Effects of growth hormone (GH) replacement on bone metabolism and mineral density in adult onset of GH deficiency: results of a double-blind placebo-controlled study with open follow-up.
It is known that GH stimulates bone turnover and that GH-deficient adults have a lower bone mass than healthy controls. In order to evaluate the influences of GH replacement therapy on markers of bone turnover and on bone mineral density (BMD) in patients with adult onset GH deficiency, a double-blind placebo-controlled study of treatment with recombinant human GH (rhGH; mean dose 2.4 IU daily) in 20 patients for 6 months and an extended open study of 6 to 12 months were conducted. Eighteen patients, fourteen men and four women, with a mean age of 44 years with adult onset GH deficiency were evaluated in the study. Compared with placebo, after 6 months serum calcium (2.39 +/- 0.02 vs 2.32 +/- 0.02 mmol/l, P = 0.037) and phosphate (0.97 +/- 0.06 vs 0.75 +/- 0.05 mmol/l, P = 0.011) increased and the index of phosphate excretion (0.03 +/- 0.03 vs 0.19 +/- 0.02, P < 0.001) decreased significantly, and there was a significant increase in the markers of bone formation (osteocalcin, 64.8 +/- 11.8 vs 17.4 +/- 1.8 ng/ml, P < 0.001; procollagen type I carboxyterminal propeptide (PICP), 195.3 +/- 26.4 vs 124.0 +/- 15.5 ng/ml, P = 0.026) as well as those of bone resorption (type I collagen carboxyterminal telopeptide (ICTP), 8.9 +/- 1.2 vs 3.3 +/- 0.5 ng/ml, P < 0.001; urinary hydroxyproline, 0.035 +/- 0.006 vs 0.018 +/- 0.002 mg/100 ml glomerular filtration rate, P = 0.009). BMD did not change during this period of time. IGF-I was significantly higher in treated patients (306 +/- 45.3 vs 88.7 +/- 22.5 ng/ml, P < 0.001). An analysis of the data compiled from 18 patients treated with rhGH for 12 months revealed similar significant increases in serum calcium and phosphate, and the markers of bone turnover (osteocalcin, PICP, ICTP, urinary hydroxyproline). Dual energy x-ray absorptiometry (DXA)-measured BMD in the lumbar spine (1.194 +/- 0.058 vs 1.133 +/- 0.046 g/cm2, P = 0.015), femoral neck (1.009 +/- 0.051 vs 0.936 +/- 0.034 g/cm2, P = 0.004), Ward’s triangle (0.881 +/- 0.055 vs 0.816 +/- 0.04 g/cm2, P = 0.019) and the trochanteric region (0.869 +/- 0.046 vs 0.801 +/- 0.033 g/cm2, P = 0.005) increased significantly linearly (compared with the individual baseline values). At 12 months, BMD in patients with low bone mass (T-score < -1.0 S.D.) increased more than in those with normal bone mass (lumbar spine 11.5 vs 2.1%, P = 0.030, and femoral neck 9.7 vs 4.2%, P = 0.055). IGF-I increased significantly in all treated patients. In conclusion, treatment of GH-deficient adults with rhGH increases bone turnover for at least 12 months. BMD in the lumbar spine and the proximal femur increases continuously in this time (open study) and the benefit is greater in patients with low bone mass. Therefore, GH-deficient patients exhibiting osteopenia or osteoporosis should be considered candidates for GH supplementation. However, long-term studies are needed to establish that the positive effects on BMD are persistent and are associated with a reduction in fracture risk.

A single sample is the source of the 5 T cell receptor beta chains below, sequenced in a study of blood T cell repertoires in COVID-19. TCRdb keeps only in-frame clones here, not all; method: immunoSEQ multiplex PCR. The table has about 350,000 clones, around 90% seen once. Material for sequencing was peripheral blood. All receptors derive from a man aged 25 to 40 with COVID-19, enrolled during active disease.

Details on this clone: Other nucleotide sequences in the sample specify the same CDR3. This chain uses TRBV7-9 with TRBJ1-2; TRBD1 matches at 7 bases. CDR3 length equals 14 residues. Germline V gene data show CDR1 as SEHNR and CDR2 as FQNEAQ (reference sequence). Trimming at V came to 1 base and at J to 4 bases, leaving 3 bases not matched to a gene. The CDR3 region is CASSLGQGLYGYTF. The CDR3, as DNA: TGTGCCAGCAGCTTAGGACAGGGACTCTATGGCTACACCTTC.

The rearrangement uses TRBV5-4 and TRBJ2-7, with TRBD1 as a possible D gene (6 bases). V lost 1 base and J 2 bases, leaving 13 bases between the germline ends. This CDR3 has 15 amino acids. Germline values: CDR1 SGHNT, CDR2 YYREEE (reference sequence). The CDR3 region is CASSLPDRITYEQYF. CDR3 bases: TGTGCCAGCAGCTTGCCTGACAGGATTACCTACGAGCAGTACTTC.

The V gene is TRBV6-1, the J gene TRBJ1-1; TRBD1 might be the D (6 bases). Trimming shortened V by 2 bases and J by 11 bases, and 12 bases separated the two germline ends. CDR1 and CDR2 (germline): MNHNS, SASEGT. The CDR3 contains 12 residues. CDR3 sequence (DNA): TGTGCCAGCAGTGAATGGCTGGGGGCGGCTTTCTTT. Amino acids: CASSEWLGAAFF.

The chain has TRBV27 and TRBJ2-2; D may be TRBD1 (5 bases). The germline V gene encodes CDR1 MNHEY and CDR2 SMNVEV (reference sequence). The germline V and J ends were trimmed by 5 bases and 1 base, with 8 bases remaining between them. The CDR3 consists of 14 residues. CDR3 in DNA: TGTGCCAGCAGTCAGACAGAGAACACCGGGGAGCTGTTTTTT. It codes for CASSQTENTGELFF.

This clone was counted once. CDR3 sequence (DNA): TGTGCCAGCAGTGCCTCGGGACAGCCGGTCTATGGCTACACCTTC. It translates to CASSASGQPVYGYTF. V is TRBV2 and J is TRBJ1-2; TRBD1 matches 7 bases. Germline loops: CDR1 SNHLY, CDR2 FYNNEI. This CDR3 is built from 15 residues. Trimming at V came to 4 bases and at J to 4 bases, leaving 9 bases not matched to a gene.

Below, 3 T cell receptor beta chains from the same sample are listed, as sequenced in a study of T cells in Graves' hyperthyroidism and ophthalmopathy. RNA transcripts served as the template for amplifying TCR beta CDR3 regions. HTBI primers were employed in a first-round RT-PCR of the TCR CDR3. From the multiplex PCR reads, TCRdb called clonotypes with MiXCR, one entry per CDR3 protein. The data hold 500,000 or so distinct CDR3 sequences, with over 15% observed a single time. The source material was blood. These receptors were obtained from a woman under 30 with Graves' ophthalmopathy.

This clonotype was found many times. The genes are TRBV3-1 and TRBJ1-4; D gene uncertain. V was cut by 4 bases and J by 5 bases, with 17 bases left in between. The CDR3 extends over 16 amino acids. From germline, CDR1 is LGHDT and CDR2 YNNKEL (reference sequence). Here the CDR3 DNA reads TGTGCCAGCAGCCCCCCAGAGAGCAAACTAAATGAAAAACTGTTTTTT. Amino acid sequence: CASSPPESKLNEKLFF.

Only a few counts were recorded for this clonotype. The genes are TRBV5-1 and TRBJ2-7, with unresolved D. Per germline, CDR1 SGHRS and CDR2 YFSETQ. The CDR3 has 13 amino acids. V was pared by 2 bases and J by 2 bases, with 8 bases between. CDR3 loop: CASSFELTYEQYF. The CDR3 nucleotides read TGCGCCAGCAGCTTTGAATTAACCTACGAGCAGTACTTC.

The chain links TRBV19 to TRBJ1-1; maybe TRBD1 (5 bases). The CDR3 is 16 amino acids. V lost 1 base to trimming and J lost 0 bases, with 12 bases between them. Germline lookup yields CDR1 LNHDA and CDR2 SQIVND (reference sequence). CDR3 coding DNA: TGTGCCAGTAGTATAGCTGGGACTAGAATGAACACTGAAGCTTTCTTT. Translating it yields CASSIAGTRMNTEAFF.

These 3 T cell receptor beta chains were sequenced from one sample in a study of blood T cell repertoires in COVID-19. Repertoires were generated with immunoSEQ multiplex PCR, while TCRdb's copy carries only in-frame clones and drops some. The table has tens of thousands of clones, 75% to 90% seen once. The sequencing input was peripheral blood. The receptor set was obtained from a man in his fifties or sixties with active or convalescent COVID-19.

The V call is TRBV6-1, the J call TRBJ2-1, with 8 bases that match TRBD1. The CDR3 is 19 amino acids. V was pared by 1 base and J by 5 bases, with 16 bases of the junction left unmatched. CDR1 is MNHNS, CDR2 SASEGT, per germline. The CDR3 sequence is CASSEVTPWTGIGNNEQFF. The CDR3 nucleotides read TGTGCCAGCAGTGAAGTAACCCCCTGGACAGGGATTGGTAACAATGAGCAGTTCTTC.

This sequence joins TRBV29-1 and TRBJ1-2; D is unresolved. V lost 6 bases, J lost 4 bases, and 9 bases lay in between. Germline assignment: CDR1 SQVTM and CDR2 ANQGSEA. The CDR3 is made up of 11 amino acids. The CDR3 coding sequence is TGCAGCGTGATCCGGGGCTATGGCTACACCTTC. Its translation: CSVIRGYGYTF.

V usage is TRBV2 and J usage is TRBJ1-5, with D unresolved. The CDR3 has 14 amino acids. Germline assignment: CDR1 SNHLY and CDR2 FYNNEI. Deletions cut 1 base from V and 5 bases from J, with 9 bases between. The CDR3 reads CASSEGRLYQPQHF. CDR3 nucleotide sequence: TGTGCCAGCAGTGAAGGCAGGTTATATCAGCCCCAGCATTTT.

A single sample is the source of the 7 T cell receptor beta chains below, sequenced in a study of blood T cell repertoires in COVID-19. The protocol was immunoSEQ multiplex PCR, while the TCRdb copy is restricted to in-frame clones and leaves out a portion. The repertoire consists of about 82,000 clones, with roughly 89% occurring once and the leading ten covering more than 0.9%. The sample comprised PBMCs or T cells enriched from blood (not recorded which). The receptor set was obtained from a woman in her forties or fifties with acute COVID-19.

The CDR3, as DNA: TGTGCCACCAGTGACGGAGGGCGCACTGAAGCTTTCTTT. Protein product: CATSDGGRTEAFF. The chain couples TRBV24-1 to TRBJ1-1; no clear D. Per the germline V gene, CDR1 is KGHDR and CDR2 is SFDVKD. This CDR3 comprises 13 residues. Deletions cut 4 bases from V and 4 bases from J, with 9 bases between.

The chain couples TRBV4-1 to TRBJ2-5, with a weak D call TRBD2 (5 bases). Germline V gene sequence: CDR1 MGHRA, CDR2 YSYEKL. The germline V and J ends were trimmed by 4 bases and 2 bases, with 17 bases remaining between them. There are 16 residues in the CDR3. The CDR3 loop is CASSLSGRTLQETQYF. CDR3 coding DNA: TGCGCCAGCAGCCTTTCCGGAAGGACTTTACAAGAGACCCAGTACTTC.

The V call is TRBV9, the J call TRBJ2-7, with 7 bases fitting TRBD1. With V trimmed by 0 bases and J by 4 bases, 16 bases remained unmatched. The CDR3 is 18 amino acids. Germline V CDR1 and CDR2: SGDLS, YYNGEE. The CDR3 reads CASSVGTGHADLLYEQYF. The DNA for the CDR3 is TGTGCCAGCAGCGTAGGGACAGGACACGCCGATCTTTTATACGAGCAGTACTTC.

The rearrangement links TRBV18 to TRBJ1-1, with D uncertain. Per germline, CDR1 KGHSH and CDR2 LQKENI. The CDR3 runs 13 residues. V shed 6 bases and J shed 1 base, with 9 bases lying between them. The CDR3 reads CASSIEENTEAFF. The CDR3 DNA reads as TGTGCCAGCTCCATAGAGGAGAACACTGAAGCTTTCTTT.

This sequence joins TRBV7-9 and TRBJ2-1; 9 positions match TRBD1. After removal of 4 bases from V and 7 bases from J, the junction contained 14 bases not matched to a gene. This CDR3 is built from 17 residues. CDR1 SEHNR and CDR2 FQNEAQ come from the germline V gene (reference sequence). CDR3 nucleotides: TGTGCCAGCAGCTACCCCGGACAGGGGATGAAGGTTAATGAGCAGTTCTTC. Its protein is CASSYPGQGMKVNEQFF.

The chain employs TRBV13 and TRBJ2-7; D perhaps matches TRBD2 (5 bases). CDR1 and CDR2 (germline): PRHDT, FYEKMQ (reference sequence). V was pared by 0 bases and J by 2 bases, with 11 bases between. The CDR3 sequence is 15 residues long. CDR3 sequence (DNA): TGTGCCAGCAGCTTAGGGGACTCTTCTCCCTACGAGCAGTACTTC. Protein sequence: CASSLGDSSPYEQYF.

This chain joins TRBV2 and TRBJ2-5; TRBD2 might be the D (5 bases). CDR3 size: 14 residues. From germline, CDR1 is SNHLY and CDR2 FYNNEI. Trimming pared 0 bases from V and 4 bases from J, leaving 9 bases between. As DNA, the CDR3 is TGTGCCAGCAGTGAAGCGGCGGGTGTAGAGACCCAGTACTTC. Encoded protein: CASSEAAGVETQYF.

Finkenstedt G, Gasser RW, Höfle G, Watfah C…
Eur. J. Endocrinol. Mar 1997